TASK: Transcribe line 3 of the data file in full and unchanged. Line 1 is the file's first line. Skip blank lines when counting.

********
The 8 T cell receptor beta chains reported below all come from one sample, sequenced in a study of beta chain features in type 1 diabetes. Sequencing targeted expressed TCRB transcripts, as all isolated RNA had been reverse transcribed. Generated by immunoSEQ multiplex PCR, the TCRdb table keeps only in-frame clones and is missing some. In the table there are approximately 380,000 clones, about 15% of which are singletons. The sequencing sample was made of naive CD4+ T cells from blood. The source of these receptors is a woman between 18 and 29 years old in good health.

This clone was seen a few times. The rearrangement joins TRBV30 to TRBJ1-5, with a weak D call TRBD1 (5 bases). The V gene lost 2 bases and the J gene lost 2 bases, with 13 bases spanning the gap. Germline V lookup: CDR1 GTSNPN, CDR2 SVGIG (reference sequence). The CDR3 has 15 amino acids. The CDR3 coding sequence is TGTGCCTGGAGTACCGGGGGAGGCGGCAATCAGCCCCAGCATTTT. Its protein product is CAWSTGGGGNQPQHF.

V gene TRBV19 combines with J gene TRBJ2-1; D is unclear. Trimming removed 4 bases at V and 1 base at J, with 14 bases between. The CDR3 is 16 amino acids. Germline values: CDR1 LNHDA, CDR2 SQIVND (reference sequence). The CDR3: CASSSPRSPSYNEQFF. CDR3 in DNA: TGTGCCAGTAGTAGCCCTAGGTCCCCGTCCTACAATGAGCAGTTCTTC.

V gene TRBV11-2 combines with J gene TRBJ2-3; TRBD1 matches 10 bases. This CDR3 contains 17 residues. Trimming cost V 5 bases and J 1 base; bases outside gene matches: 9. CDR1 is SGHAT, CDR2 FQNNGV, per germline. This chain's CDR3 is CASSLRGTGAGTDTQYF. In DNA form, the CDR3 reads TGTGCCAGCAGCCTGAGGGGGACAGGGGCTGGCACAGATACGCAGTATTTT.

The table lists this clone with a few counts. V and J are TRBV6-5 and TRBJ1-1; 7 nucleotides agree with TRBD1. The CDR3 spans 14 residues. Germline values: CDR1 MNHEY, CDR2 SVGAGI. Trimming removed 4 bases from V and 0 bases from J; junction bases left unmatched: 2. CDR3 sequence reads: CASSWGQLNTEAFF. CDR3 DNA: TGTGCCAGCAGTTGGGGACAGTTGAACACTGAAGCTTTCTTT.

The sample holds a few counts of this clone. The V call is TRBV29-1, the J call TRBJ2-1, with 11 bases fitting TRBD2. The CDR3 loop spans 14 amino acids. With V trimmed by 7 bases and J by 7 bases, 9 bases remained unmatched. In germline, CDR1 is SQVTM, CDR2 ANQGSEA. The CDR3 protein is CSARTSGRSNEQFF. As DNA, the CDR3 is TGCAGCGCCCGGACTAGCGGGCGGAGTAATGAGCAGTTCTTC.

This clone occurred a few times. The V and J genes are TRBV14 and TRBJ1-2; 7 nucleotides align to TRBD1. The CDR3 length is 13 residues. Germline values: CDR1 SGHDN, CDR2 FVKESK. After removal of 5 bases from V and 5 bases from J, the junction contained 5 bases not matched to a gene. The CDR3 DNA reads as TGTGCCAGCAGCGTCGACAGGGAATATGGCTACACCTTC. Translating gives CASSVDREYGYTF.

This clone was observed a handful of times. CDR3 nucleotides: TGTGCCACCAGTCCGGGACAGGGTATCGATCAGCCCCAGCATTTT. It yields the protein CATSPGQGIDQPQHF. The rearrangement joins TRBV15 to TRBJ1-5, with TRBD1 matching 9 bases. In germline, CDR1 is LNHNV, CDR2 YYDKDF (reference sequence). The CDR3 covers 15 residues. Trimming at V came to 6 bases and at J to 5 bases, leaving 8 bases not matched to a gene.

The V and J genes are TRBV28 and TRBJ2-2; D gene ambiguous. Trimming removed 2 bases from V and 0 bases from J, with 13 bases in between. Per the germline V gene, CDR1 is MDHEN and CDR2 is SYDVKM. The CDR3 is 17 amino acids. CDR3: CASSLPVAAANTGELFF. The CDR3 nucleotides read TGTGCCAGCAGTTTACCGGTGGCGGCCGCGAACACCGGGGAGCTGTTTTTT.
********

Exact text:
V gene TRBV19 combines with J gene TRBJ2-1; D is unclear. Trimming removed 4 bases at V and 1 base at J, with 14 bases between. The CDR3 is 16 amino acids. Germline values: CDR1 LNHDA, CDR2 SQIVND (reference sequence). The CDR3: CASSSPRSPSYNEQFF. CDR3 in DNA: TGTGCCAGTAGTAGCCCTAGGTCCCCGTCCTACAATGAGCAGTTCTTC.